Study I: The expression of PGC-1α and related genes were examined after 90 min of continuous and interval exercise in untrained subjects. The exercise protocols influenced the expression of genes involved in mitochondrial biogenesis and oxidative metabolism in a similar manner. Both interval and continuous exercise were potent training strategies for relatively sedentary individuals.

Study II: The expression of PGC-1α and related genes were examined after low-volume sprint interval (SIT) and high-volume interval (IE) exercise in highly trained cyclists. SIT induced a similar increase in PGC-1α expression as IE despite a much lower time commitment and work completed. Sprint interval exercise might, therefore, be a time efficient training strategy for highly trained individuals.

Study III: The expression of PGC-1α and related genes, as well as the activity of upstream proteins, were examined after concurrent (ER: cycling + leg press) and single-mode (E: cycling only) exercise in untrained subjects. PGC-1α expression doubled after ER compared with E. It was concluded that concurrent training might be beneficial for mitochondrial biogenesis in untrained individuals.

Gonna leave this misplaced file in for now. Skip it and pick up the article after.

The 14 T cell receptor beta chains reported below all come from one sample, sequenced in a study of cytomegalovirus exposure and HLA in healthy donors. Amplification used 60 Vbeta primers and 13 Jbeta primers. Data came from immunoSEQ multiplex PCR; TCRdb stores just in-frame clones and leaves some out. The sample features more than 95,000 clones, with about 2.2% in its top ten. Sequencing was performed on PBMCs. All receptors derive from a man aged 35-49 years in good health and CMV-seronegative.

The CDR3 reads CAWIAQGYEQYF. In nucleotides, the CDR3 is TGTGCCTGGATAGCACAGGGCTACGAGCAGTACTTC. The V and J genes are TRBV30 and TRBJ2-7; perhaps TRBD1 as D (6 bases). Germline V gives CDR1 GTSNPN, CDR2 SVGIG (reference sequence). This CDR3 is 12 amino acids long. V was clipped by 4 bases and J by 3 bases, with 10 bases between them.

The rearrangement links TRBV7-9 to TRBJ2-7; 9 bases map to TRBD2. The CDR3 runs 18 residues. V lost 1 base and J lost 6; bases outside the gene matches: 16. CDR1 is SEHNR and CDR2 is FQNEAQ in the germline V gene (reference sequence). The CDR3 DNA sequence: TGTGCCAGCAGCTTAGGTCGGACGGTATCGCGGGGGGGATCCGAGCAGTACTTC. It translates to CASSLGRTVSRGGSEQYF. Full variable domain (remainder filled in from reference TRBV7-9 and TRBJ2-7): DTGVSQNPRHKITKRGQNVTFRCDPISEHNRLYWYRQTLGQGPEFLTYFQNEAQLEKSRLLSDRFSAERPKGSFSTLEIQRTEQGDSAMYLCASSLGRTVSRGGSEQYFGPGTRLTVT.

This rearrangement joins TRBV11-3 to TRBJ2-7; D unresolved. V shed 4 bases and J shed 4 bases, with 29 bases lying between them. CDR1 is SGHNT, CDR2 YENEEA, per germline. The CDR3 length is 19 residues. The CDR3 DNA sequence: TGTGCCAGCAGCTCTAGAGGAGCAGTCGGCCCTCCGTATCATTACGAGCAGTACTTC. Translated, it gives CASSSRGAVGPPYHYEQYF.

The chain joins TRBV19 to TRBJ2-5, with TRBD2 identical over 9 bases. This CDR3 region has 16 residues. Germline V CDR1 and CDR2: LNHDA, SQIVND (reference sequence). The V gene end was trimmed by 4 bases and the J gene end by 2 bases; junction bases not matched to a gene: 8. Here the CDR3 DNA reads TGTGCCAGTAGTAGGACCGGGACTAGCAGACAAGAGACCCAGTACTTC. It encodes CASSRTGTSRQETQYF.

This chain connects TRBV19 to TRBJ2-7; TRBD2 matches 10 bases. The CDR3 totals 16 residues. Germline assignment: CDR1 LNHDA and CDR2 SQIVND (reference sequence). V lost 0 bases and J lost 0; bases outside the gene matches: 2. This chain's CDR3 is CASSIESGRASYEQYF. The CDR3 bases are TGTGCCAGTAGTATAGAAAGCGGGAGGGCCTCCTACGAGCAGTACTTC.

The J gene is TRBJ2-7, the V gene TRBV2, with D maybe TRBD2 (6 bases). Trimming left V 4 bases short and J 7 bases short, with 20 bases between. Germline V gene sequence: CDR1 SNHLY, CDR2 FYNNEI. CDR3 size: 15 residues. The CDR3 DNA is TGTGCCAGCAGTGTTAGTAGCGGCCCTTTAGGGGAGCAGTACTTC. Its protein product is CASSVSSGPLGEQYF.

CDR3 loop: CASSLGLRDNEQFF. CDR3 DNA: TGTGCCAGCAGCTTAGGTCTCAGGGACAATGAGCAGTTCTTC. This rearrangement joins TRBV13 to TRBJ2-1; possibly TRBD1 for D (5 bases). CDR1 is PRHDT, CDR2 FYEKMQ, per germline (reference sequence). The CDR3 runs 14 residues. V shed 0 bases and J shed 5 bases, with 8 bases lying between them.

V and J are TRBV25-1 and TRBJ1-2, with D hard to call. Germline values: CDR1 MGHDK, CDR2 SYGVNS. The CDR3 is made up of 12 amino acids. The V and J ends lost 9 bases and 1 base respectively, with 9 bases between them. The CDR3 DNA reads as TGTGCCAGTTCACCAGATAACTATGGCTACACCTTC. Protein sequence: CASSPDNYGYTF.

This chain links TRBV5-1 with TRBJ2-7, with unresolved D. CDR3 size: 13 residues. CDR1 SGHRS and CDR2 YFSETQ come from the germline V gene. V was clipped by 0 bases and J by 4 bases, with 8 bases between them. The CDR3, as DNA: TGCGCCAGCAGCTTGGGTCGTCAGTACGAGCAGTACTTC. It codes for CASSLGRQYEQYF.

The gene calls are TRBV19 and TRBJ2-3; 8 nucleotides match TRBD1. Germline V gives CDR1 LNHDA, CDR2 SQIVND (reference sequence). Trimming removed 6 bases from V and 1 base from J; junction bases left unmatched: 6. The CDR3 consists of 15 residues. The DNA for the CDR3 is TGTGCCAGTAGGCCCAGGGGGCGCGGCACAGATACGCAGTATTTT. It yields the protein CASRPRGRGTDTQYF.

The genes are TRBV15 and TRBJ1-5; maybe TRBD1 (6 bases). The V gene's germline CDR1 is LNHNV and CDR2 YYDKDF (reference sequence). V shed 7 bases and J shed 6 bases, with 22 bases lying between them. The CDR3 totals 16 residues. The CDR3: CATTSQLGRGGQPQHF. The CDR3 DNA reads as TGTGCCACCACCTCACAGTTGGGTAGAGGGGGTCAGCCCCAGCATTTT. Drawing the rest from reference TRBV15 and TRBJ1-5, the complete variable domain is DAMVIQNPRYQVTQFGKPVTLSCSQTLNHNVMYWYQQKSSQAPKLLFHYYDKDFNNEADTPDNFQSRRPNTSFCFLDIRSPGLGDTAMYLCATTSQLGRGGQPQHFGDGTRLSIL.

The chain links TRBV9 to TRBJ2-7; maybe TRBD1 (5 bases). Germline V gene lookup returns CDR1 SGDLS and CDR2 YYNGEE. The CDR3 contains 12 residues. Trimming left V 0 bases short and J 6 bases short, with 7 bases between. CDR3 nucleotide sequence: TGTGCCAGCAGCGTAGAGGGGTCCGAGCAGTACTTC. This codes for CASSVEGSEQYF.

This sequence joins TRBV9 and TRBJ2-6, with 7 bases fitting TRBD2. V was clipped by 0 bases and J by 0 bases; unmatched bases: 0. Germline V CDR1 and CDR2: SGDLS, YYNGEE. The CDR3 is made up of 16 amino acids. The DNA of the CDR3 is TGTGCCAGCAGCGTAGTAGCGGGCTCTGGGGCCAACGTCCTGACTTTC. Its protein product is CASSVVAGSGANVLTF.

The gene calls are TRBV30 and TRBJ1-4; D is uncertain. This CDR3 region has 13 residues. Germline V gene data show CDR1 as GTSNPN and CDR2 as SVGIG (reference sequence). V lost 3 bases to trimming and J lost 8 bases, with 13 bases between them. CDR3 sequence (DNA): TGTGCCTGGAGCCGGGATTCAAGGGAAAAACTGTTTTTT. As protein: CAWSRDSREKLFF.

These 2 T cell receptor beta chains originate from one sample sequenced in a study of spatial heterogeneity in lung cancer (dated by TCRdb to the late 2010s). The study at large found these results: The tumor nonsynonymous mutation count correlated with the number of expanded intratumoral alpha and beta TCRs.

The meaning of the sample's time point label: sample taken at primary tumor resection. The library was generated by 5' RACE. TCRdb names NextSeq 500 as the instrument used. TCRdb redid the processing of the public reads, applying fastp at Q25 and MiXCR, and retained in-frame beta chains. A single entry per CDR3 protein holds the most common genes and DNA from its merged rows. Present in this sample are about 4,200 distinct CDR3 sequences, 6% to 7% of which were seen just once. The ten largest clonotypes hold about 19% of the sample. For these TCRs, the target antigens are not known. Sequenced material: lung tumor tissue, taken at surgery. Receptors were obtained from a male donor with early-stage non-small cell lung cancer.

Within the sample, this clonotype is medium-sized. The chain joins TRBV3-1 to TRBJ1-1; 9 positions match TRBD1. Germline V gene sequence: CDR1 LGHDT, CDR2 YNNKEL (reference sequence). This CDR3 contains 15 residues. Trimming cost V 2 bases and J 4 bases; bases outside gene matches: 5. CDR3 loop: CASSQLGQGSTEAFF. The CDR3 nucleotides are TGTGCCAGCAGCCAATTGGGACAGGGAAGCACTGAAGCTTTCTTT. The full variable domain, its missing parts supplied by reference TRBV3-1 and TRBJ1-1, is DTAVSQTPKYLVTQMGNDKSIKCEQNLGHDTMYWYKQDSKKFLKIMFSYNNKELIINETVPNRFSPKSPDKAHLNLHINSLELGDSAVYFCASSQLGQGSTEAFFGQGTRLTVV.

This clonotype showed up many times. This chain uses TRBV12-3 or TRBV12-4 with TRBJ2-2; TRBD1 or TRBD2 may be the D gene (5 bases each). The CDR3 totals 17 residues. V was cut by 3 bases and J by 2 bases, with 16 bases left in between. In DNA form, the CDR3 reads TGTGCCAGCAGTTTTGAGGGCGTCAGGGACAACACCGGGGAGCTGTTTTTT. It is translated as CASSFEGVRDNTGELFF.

Study IV: The expression of PGC-1α and related genes were examined after exercise performed with low (LG) and normal (NG) muscle glycogen in well-trained cyclists. PGC-1α expression increased approximately three times more after LG compared with NG. This finding suggested that low glycogen exercise is a potent inducer of mitochondrial biogenesis in well-trained individuals.

Study V: Mitochondrial enzyme activity, protein content and endurance performance were examined after eight weeks of concurrent (ES: cycling + leg press) or single-mode (E: cycling only) training in cyclists. ES did not affect enzyme activity, protein content or endurance performance differently than E. The beneficial effect previously observed in untrained subjects did not translate to higher numbers of mitochondria in trained individuals.

In three of the studies, I, III, and IV, both glycogen and PGC-1α expression were measured after exercise. These data were then pooled and examined. The highest PGC-1α mRNA expression levels were identified when glycogen levels were low, and vice versa. This suggests that low glycogen might play an important role in the regulation of mitochondrial biogenesis also during interval and concurrent strength and endurance exercise.